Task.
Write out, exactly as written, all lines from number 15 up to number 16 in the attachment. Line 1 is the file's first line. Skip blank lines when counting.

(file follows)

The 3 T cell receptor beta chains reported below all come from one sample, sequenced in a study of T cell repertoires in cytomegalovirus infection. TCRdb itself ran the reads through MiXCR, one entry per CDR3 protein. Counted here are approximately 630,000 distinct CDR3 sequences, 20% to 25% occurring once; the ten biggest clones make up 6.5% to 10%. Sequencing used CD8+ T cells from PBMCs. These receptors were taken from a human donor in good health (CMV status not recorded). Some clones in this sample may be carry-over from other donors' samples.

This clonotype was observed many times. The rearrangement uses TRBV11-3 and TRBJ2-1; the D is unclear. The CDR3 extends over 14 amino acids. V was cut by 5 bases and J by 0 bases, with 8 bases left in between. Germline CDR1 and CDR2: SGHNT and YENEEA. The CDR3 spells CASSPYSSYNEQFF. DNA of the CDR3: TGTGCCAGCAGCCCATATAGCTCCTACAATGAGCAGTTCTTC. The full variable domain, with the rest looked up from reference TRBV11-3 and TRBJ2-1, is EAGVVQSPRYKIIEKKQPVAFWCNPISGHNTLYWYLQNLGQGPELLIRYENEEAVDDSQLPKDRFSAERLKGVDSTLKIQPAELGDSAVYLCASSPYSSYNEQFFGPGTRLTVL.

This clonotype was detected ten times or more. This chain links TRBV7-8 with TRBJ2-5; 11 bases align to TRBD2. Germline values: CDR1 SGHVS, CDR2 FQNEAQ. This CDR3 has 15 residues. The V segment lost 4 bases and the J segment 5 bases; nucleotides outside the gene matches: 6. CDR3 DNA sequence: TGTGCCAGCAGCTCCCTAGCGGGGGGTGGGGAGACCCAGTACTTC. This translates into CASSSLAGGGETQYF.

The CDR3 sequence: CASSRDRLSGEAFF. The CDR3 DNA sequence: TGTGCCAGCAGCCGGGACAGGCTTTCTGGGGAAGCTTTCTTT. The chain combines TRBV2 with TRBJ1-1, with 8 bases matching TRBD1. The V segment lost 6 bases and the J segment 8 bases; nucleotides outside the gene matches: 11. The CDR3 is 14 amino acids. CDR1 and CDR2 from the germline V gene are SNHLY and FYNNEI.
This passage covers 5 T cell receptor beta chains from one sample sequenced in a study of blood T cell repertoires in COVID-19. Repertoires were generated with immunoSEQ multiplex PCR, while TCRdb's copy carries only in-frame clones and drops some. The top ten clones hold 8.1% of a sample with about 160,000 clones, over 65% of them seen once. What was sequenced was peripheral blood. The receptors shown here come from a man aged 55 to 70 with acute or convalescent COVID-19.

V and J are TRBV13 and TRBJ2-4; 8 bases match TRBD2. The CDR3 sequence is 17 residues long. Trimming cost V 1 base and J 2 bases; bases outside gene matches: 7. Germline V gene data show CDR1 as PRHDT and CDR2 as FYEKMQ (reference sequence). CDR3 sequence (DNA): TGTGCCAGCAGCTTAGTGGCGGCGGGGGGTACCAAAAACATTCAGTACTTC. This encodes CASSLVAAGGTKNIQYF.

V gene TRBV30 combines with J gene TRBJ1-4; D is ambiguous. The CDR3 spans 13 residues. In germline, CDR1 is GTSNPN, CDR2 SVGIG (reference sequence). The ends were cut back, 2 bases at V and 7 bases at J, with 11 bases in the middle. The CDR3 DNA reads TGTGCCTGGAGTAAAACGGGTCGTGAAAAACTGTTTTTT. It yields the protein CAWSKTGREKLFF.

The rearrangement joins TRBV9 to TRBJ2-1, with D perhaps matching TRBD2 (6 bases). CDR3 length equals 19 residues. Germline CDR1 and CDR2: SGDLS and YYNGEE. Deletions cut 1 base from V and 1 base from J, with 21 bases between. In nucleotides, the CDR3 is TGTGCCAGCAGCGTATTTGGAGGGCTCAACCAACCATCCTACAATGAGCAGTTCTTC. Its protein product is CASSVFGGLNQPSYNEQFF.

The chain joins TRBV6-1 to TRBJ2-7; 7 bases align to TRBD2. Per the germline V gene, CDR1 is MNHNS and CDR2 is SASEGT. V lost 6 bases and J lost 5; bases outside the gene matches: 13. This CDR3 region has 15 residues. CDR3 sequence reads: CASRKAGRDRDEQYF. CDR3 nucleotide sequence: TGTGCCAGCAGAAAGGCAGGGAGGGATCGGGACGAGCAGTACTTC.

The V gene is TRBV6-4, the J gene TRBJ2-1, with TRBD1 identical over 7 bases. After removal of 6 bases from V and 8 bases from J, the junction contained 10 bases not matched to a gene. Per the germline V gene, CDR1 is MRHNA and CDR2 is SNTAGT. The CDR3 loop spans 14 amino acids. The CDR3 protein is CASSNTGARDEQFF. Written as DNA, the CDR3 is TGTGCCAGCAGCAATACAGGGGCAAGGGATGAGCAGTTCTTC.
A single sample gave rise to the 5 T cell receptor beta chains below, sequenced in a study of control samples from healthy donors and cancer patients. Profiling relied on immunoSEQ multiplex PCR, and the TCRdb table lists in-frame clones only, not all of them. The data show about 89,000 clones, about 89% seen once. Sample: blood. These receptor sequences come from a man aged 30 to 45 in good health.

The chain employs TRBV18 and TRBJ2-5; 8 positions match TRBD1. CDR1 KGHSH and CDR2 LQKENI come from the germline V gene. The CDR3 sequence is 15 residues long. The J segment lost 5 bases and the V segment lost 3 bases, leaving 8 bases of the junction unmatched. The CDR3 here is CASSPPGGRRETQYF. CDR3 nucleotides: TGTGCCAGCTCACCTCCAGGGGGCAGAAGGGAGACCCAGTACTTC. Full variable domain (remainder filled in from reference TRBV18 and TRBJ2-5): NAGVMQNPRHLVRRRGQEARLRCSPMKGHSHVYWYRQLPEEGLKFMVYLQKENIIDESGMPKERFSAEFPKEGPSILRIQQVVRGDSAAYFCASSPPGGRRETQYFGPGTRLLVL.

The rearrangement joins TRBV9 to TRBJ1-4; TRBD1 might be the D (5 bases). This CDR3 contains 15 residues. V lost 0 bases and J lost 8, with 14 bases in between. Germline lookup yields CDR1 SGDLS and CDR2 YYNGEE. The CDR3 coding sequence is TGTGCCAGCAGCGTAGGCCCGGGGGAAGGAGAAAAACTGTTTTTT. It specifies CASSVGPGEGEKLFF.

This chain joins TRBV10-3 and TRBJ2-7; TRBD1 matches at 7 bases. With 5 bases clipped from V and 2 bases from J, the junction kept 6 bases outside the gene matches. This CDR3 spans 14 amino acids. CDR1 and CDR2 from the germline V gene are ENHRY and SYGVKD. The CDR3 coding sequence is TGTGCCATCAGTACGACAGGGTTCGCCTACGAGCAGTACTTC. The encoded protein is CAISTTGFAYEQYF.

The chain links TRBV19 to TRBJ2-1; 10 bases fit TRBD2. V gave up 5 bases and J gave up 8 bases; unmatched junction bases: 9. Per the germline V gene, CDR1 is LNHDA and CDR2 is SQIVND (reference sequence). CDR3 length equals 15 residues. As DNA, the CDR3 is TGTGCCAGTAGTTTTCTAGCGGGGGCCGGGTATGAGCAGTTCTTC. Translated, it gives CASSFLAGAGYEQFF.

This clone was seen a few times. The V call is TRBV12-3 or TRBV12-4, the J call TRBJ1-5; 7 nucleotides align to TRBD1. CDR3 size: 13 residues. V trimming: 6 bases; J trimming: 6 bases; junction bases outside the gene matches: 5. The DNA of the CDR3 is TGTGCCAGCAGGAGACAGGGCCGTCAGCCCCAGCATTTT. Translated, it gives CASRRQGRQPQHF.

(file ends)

The chain links TRBV19 to TRBJ2-1; 10 bases fit TRBD2. V gave up 5 bases and J gave up 8 bases; unmatched junction bases: 9. Per the germline V gene, CDR1 is LNHDA and CDR2 is SQIVND (reference sequence). CDR3 length equals 15 residues. As DNA, the CDR3 is TGTGCCAGTAGTTTTCTAGCGGGGGCCGGGTATGAGCAGTTCTTC. Translated, it gives CASSFLAGAGYEQFF.

This clone was seen a few times. The V call is TRBV12-3 or TRBV12-4, the J call TRBJ1-5; 7 nucleotides align to TRBD1. CDR3 size: 13 residues. V trimming: 6 bases; J trimming: 6 bases; junction bases outside the gene matches: 5. The DNA of the CDR3 is TGTGCCAGCAGGAGACAGGGCCGTCAGCCCCAGCATTTT. Translated, it gives CASRRQGRQPQHF.